While the proposed industrial action by the EIS would stop short of a mass walkout, it would see teachers “working to contract” by boycotting additional tasks in relation to SQA assessments and verification.

However, the proposal to launch industrial action has been met with apathy by the majority of teachers.

On Wednesday, Larry Flanagan, General Secretary of the EIS, issued a desperate plea for its members to vote “yes” for action in the ballot.

The email stated that “the majority of members have yet to cast their vote” ahead of the poll closing on Thursday.

Another similar email was sent to EIS members on Friday afternoon.

The EIS “work-to-contract” ballot has no minimum threshold of votes to be legally binding, meaning the union could see through its threat on a tiny turnout of the 16,000 members being balloted.

The old standard grade exam was replaced by National 4 and 5 qualifications in 2014. Tests, now known as unit assessments, have resulted in a massively increased workload, teachers claim, and pupils have also complained about the increase in demand.

Labour’s education spokesman Iain Gray said: “All across Scotland teachers are facing even greater pressure on their workloads because SNP Government cuts mean they have fewer colleagues and fewer resources to do the job properly.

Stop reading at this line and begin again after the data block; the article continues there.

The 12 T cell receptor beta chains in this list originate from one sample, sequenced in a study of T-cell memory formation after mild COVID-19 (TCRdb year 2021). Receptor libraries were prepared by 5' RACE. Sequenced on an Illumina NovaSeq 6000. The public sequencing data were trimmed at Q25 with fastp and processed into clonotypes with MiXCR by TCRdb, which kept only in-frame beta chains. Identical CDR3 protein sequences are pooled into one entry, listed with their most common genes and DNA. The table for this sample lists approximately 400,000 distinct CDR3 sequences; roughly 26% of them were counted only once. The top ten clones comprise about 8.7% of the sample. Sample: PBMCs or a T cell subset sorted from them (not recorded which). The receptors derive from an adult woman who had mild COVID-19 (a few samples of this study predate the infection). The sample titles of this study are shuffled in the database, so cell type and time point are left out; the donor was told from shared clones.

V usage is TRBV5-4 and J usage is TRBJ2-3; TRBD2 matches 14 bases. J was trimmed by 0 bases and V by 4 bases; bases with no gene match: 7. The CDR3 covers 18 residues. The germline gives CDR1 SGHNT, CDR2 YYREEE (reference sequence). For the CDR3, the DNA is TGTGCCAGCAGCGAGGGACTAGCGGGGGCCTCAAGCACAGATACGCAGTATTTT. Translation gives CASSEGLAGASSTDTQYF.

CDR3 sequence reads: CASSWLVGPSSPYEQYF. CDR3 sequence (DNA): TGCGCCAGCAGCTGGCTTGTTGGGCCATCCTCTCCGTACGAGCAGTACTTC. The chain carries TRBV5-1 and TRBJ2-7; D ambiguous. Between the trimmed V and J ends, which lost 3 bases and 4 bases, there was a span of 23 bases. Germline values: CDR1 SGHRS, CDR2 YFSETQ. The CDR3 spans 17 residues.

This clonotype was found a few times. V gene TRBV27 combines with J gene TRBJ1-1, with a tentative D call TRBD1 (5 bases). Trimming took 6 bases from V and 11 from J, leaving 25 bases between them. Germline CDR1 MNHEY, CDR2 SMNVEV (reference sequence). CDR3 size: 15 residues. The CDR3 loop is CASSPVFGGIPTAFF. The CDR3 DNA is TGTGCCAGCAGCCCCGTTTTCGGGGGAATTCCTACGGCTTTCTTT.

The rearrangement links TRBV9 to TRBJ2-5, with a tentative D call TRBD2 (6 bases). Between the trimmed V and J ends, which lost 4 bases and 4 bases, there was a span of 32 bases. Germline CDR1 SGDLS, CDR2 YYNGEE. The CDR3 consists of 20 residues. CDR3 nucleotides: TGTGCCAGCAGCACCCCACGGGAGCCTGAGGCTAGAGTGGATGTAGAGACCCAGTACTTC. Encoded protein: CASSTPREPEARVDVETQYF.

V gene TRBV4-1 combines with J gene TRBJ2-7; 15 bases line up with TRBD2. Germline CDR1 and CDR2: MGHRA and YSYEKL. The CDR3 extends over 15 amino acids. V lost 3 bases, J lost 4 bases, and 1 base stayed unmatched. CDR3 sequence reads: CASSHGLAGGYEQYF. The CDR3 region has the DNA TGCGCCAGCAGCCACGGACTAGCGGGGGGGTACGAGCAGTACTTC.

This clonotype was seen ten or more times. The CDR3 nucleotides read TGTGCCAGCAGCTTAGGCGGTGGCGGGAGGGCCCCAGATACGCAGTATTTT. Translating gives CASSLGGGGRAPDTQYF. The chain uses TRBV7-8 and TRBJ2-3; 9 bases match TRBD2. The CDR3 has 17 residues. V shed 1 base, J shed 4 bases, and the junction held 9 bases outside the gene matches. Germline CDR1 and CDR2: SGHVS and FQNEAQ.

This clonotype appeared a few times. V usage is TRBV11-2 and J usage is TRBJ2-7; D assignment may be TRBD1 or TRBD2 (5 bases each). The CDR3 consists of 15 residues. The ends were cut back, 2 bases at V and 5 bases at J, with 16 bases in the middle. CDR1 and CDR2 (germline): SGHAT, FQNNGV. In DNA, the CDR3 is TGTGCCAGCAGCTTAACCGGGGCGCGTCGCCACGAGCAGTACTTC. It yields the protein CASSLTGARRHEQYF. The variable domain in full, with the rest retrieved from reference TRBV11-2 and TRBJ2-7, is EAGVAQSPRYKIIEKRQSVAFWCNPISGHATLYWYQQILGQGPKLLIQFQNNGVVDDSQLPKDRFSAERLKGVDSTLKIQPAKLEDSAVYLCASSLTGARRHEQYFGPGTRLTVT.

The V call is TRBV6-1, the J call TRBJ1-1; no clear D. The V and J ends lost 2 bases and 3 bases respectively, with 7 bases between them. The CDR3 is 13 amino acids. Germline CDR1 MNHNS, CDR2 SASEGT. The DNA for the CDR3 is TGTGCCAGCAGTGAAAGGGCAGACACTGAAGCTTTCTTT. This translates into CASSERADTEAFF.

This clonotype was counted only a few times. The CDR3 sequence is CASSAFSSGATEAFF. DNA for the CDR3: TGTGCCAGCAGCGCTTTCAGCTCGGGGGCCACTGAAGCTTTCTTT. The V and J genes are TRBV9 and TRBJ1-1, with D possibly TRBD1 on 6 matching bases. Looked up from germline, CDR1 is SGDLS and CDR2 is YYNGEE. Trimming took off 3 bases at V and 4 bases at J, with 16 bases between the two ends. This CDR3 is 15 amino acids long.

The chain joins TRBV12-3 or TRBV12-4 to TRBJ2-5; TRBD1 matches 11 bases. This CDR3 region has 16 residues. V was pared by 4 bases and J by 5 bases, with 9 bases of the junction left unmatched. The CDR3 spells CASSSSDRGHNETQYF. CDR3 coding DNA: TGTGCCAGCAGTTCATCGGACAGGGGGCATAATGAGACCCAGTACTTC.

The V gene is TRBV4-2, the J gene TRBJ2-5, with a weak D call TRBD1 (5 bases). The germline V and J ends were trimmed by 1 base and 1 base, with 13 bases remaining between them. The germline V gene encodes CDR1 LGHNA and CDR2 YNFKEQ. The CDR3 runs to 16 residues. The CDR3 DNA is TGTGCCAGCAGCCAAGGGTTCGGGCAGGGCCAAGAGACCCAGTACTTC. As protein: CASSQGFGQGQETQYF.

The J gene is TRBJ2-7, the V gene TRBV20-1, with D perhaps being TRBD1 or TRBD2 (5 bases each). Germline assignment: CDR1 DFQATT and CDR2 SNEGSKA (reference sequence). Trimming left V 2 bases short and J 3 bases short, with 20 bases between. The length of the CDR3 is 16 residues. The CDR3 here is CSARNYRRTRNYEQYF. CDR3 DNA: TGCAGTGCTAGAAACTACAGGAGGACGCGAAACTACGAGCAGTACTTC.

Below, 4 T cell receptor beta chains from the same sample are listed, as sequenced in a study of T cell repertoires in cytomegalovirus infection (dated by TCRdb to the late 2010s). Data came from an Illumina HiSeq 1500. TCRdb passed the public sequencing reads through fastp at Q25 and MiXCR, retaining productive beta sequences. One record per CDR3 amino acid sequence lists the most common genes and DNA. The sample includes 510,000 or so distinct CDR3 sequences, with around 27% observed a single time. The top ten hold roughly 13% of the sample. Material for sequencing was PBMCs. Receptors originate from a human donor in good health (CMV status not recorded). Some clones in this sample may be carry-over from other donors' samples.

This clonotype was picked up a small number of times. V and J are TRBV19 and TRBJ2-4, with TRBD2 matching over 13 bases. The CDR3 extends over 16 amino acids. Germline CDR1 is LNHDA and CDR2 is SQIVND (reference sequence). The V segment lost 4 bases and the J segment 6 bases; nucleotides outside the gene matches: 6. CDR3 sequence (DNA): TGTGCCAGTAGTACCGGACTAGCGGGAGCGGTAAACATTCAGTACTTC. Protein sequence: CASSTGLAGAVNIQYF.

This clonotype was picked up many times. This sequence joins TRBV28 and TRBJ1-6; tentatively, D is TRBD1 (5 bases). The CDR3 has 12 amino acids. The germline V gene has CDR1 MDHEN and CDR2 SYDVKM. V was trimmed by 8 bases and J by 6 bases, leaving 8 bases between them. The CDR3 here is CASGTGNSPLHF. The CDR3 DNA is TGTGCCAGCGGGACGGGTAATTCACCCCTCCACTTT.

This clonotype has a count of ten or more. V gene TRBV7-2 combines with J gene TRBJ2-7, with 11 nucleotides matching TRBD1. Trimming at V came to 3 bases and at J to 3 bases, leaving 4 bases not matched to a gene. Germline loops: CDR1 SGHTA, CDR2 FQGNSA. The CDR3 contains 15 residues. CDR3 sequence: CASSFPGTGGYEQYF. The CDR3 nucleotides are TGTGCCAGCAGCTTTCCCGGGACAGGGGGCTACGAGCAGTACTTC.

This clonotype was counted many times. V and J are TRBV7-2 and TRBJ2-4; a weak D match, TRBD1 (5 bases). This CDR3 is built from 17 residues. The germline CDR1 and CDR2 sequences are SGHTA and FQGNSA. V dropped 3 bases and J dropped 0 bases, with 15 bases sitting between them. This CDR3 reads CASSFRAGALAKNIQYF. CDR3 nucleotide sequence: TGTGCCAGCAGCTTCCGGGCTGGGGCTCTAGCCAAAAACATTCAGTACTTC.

“This has real-life consequences for our teachers and pupils – more than 4,000 fewer teachers, bigger class sizes and a growing gap between the richest and poorest pupils.”

In total, there are more than 23,000 secondary school teachers in Scotland.

An independent report published in 2011 found they earned more and worked less than most other professionals.

It described their hourly pay as “relatively high” and said they enjoyed longer holidays than other workers and fared better than international counterparts.

An EIS spokesman said: “The UK Government’s highly restrictive anti-trade union laws require all voting in statutory ballots to be by post, which often makes it a slow process.

“Turnout in postal ballots is often slow initially, then picks up.

“Clearly, the EIS is trying to secure a strong turnout in the ballot, and we will continue to urge all eligible members to use their vote.

“The final result, including turnout, will be announced following the closure of the ballot on June 16. Any member who has not yet returned their postal ballot should do so now.”

Last week the Scottish Secondary Teachers’ Association (SSTA) revealed an indicative, non-binding ballot of its members found 91% of respondents were prepared to take industrial action short of strike action while 64% were prepared to strike if necessary.


Education: We want to hear from you

Nicola Sturgeon aims to deliver ‘excellence for all’ with Scotland’s education system